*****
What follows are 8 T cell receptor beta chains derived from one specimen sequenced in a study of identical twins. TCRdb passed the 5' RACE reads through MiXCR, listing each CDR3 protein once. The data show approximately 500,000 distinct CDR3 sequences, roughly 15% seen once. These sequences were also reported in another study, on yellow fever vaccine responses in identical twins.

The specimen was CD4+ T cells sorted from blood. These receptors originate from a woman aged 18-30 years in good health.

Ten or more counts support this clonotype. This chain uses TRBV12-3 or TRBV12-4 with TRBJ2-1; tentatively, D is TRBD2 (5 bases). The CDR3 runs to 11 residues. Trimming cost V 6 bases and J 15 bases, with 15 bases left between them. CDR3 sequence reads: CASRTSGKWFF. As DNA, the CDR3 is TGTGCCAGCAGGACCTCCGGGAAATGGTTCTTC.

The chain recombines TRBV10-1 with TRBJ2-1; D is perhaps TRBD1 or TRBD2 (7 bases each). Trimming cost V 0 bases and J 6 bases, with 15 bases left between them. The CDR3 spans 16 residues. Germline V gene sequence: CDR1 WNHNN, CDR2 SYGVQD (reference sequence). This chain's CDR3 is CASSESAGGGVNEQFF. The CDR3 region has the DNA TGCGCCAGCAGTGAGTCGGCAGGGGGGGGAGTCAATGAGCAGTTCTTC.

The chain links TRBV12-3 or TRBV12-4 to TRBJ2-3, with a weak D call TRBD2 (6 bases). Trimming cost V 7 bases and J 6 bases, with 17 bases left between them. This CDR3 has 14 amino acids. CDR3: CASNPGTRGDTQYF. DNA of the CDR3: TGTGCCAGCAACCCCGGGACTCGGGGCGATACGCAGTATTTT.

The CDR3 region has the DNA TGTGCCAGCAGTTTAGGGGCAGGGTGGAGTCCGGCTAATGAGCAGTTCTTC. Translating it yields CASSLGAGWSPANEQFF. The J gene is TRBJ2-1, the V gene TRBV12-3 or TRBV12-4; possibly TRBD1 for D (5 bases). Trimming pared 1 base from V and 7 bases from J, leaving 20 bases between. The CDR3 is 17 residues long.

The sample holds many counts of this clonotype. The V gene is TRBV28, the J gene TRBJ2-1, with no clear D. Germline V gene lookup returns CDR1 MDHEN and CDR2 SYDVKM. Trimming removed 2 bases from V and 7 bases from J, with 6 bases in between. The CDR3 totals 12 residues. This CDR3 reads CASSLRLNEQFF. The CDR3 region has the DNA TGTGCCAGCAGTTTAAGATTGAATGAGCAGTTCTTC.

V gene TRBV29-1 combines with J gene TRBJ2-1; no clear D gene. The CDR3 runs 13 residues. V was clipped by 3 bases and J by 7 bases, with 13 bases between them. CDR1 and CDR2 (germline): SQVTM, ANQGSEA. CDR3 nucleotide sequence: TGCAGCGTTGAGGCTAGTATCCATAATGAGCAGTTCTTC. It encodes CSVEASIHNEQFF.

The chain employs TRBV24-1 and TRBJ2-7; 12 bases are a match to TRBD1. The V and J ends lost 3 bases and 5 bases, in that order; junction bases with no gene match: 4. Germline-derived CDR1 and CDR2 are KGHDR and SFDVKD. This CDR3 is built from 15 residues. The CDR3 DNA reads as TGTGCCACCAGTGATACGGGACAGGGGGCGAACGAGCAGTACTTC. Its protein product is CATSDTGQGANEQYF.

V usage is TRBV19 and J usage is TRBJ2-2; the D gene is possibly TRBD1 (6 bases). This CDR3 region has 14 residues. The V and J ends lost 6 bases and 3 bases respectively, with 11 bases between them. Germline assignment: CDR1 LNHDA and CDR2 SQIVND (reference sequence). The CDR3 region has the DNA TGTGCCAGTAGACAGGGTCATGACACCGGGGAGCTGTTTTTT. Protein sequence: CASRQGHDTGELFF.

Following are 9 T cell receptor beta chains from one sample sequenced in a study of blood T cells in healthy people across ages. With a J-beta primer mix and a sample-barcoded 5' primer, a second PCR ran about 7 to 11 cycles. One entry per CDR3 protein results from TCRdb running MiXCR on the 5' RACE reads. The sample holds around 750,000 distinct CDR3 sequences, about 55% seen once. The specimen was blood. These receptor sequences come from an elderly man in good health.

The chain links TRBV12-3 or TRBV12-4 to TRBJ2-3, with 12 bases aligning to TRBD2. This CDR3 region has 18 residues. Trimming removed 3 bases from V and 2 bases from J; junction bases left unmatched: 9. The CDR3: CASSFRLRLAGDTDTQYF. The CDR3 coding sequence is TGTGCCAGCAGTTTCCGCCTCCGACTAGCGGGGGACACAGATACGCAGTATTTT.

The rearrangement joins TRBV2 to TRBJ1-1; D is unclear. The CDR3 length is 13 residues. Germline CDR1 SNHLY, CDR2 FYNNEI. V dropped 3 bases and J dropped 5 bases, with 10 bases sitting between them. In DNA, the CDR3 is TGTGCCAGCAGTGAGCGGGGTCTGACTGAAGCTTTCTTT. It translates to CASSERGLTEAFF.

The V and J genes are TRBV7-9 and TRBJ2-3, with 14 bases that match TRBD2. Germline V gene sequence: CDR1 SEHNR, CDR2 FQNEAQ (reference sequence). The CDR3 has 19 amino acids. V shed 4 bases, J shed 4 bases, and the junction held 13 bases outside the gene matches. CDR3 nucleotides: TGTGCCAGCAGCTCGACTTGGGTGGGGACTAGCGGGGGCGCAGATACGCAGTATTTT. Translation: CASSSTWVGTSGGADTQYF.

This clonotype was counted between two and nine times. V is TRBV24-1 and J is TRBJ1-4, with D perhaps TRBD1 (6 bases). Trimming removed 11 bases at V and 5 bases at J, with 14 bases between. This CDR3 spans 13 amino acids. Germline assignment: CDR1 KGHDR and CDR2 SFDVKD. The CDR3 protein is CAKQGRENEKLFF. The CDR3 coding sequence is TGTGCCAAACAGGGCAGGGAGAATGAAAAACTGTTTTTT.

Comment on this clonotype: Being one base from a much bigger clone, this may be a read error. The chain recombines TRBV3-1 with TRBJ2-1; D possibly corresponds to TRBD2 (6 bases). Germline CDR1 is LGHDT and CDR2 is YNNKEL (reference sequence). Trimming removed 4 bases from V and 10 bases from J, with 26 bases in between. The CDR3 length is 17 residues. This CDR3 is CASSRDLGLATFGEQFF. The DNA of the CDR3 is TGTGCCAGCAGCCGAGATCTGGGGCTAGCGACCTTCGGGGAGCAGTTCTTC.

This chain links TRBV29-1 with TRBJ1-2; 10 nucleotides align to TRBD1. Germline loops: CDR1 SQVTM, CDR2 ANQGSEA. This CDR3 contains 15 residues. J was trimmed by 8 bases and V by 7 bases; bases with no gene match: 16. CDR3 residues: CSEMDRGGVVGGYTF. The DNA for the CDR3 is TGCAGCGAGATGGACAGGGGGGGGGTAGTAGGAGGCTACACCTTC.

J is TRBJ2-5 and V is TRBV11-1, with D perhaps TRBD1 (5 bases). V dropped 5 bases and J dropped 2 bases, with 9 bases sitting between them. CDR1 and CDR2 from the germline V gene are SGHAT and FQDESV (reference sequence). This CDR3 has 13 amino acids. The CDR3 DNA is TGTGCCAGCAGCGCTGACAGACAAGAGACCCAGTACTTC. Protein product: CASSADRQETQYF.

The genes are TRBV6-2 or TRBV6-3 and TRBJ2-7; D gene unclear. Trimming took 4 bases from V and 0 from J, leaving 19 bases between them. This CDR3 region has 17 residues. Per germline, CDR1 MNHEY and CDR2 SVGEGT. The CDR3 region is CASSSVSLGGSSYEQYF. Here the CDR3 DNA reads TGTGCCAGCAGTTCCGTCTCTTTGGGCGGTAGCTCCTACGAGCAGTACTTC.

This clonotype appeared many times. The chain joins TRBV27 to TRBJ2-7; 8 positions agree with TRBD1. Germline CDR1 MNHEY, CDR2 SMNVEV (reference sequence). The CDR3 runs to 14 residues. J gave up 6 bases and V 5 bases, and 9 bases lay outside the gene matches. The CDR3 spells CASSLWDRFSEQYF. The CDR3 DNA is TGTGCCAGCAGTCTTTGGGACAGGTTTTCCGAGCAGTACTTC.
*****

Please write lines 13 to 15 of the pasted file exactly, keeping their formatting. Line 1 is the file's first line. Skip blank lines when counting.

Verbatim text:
The rearrangement joins TRBV2 to TRBJ1-1; D is unclear. The CDR3 length is 13 residues. Germline CDR1 SNHLY, CDR2 FYNNEI. V dropped 3 bases and J dropped 5 bases, with 10 bases sitting between them. In DNA, the CDR3 is TGTGCCAGCAGTGAGCGGGGTCTGACTGAAGCTTTCTTT. It translates to CASSERGLTEAFF.

The V and J genes are TRBV7-9 and TRBJ2-3, with 14 bases that match TRBD2. Germline V gene sequence: CDR1 SEHNR, CDR2 FQNEAQ (reference sequence). The CDR3 has 19 amino acids. V shed 4 bases, J shed 4 bases, and the junction held 13 bases outside the gene matches. CDR3 nucleotides: TGTGCCAGCAGCTCGACTTGGGTGGGGACTAGCGGGGGCGCAGATACGCAGTATTTT. Translation: CASSSTWVGTSGGADTQYF.

This clonotype was counted between two and nine times. V is TRBV24-1 and J is TRBJ1-4, with D perhaps TRBD1 (6 bases). Trimming removed 11 bases at V and 5 bases at J, with 14 bases between. This CDR3 spans 13 amino acids. Germline assignment: CDR1 KGHDR and CDR2 SFDVKD. The CDR3 protein is CAKQGRENEKLFF. The CDR3 coding sequence is TGTGCCAAACAGGGCAGGGAGAATGAAAAACTGTTTTTT.